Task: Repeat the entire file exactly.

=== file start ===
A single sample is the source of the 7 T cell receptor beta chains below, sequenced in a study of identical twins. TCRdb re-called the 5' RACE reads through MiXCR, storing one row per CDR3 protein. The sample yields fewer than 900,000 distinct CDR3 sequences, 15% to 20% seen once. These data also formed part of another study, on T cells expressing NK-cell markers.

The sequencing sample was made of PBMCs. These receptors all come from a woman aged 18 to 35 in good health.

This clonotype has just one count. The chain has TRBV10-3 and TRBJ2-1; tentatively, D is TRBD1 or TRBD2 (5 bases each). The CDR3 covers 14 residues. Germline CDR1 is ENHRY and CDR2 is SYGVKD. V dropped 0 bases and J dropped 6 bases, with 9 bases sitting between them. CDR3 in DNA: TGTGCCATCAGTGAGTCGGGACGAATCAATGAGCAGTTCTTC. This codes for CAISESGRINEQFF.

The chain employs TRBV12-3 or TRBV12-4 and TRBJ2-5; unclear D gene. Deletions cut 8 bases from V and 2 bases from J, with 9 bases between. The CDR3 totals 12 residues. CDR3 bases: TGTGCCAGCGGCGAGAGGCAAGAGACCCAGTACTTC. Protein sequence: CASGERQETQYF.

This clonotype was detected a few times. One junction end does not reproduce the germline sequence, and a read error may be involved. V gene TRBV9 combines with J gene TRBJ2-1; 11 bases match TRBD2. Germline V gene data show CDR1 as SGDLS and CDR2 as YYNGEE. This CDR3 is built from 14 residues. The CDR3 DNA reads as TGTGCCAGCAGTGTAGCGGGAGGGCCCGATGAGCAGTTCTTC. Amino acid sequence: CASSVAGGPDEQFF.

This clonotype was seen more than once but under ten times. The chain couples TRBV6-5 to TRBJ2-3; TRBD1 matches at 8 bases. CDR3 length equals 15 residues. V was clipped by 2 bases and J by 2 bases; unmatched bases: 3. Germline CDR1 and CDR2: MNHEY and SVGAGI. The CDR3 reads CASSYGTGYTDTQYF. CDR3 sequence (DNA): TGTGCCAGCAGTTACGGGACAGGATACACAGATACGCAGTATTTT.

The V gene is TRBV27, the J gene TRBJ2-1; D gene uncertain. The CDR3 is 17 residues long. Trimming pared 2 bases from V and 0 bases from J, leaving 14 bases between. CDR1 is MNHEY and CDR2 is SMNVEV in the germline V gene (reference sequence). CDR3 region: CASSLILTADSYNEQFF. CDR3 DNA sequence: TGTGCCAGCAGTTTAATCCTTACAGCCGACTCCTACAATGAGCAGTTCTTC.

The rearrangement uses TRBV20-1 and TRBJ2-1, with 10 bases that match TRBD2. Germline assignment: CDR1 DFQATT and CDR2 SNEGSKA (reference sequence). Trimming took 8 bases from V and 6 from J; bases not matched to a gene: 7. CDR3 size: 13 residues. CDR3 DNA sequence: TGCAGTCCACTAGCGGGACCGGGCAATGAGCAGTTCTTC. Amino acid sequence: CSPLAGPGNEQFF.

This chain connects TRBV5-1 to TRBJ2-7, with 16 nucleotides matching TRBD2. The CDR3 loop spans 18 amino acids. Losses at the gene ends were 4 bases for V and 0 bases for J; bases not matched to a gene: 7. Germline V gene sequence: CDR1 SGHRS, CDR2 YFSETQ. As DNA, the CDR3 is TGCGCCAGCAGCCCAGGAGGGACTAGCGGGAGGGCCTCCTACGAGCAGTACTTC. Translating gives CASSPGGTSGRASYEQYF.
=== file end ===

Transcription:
A single sample is the source of the 7 T cell receptor beta chains below, sequenced in a study of identical twins. TCRdb re-called the 5' RACE reads through MiXCR, storing one row per CDR3 protein. The sample yields fewer than 900,000 distinct CDR3 sequences, 15% to 20% seen once. These data also formed part of another study, on T cells expressing NK-cell markers.

The sequencing sample was made of PBMCs. These receptors all come from a woman aged 18 to 35 in good health.

This clonotype has just one count. The chain has TRBV10-3 and TRBJ2-1; tentatively, D is TRBD1 or TRBD2 (5 bases each). The CDR3 covers 14 residues. Germline CDR1 is ENHRY and CDR2 is SYGVKD. V dropped 0 bases and J dropped 6 bases, with 9 bases sitting between them. CDR3 in DNA: TGTGCCATCAGTGAGTCGGGACGAATCAATGAGCAGTTCTTC. This codes for CAISESGRINEQFF.

The chain employs TRBV12-3 or TRBV12-4 and TRBJ2-5; unclear D gene. Deletions cut 8 bases from V and 2 bases from J, with 9 bases between. The CDR3 totals 12 residues. CDR3 bases: TGTGCCAGCGGCGAGAGGCAAGAGACCCAGTACTTC. Protein sequence: CASGERQETQYF.

This clonotype was detected a few times. One junction end does not reproduce the germline sequence, and a read error may be involved. V gene TRBV9 combines with J gene TRBJ2-1; 11 bases match TRBD2. Germline V gene data show CDR1 as SGDLS and CDR2 as YYNGEE. This CDR3 is built from 14 residues. The CDR3 DNA reads as TGTGCCAGCAGTGTAGCGGGAGGGCCCGATGAGCAGTTCTTC. Amino acid sequence: CASSVAGGPDEQFF.

This clonotype was seen more than once but under ten times. The chain couples TRBV6-5 to TRBJ2-3; TRBD1 matches at 8 bases. CDR3 length equals 15 residues. V was clipped by 2 bases and J by 2 bases; unmatched bases: 3. Germline CDR1 and CDR2: MNHEY and SVGAGI. The CDR3 reads CASSYGTGYTDTQYF. CDR3 sequence (DNA): TGTGCCAGCAGTTACGGGACAGGATACACAGATACGCAGTATTTT.

The V gene is TRBV27, the J gene TRBJ2-1; D gene uncertain. The CDR3 is 17 residues long. Trimming pared 2 bases from V and 0 bases from J, leaving 14 bases between. CDR1 is MNHEY and CDR2 is SMNVEV in the germline V gene (reference sequence). CDR3 region: CASSLILTADSYNEQFF. CDR3 DNA sequence: TGTGCCAGCAGTTTAATCCTTACAGCCGACTCCTACAATGAGCAGTTCTTC.

The rearrangement uses TRBV20-1 and TRBJ2-1, with 10 bases that match TRBD2. Germline assignment: CDR1 DFQATT and CDR2 SNEGSKA (reference sequence). Trimming took 8 bases from V and 6 from J; bases not matched to a gene: 7. CDR3 size: 13 residues. CDR3 DNA sequence: TGCAGTCCACTAGCGGGACCGGGCAATGAGCAGTTCTTC. Amino acid sequence: CSPLAGPGNEQFF.

This chain connects TRBV5-1 to TRBJ2-7, with 16 nucleotides matching TRBD2. The CDR3 loop spans 18 amino acids. Losses at the gene ends were 4 bases for V and 0 bases for J; bases not matched to a gene: 7. Germline V gene sequence: CDR1 SGHRS, CDR2 YFSETQ. As DNA, the CDR3 is TGCGCCAGCAGCCCAGGAGGGACTAGCGGGAGGGCCTCCTACGAGCAGTACTTC. Translating gives CASSPGGTSGRASYEQYF.